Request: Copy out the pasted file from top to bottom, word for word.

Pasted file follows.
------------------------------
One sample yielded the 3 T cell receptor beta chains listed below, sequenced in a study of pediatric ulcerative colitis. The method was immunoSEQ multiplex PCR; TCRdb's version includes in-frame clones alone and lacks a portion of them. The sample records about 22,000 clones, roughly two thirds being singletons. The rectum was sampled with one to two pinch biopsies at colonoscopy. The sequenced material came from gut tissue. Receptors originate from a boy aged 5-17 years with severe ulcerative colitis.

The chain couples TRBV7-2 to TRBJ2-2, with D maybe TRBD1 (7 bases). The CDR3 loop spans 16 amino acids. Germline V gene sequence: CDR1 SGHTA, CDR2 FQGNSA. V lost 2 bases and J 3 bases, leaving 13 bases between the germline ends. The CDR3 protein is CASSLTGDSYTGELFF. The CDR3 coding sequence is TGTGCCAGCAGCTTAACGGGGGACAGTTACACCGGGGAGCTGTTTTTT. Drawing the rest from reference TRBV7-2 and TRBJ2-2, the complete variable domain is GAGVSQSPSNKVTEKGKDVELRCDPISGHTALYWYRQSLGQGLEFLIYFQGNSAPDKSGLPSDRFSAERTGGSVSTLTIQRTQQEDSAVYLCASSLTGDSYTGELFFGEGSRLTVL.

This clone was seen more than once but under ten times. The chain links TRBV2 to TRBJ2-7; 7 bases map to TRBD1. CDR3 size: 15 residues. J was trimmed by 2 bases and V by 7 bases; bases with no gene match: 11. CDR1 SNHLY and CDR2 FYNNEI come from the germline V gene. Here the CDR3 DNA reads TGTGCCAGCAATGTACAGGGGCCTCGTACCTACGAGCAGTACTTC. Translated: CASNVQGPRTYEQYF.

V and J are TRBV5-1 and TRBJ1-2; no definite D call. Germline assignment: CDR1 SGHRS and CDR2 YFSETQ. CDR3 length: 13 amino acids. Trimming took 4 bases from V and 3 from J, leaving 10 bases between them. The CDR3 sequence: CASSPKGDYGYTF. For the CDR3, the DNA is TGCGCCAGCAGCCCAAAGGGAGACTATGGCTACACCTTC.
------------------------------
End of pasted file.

One sample yielded the 3 T cell receptor beta chains listed below, sequenced in a study of pediatric ulcerative colitis. The method was immunoSEQ multiplex PCR; TCRdb's version includes in-frame clones alone and lacks a portion of them. The sample records about 22,000 clones, roughly two thirds being singletons. The rectum was sampled with one to two pinch biopsies at colonoscopy. The sequenced material came from gut tissue. Receptors originate from a boy aged 5-17 years with severe ulcerative colitis.

The chain couples TRBV7-2 to TRBJ2-2, with D maybe TRBD1 (7 bases). The CDR3 loop spans 16 amino acids. Germline V gene sequence: CDR1 SGHTA, CDR2 FQGNSA. V lost 2 bases and J 3 bases, leaving 13 bases between the germline ends. The CDR3 protein is CASSLTGDSYTGELFF. The CDR3 coding sequence is TGTGCCAGCAGCTTAACGGGGGACAGTTACACCGGGGAGCTGTTTTTT. Drawing the rest from reference TRBV7-2 and TRBJ2-2, the complete variable domain is GAGVSQSPSNKVTEKGKDVELRCDPISGHTALYWYRQSLGQGLEFLIYFQGNSAPDKSGLPSDRFSAERTGGSVSTLTIQRTQQEDSAVYLCASSLTGDSYTGELFFGEGSRLTVL.

This clone was seen more than once but under ten times. The chain links TRBV2 to TRBJ2-7; 7 bases map to TRBD1. CDR3 size: 15 residues. J was trimmed by 2 bases and V by 7 bases; bases with no gene match: 11. CDR1 SNHLY and CDR2 FYNNEI come from the germline V gene. Here the CDR3 DNA reads TGTGCCAGCAATGTACAGGGGCCTCGTACCTACGAGCAGTACTTC. Translated: CASNVQGPRTYEQYF.

V and J are TRBV5-1 and TRBJ1-2; no definite D call. Germline assignment: CDR1 SGHRS and CDR2 YFSETQ. CDR3 length: 13 amino acids. Trimming took 4 bases from V and 3 from J, leaving 10 bases between them. The CDR3 sequence: CASSPKGDYGYTF. For the CDR3, the DNA is TGCGCCAGCAGCCCAAAGGGAGACTATGGCTACACCTTC.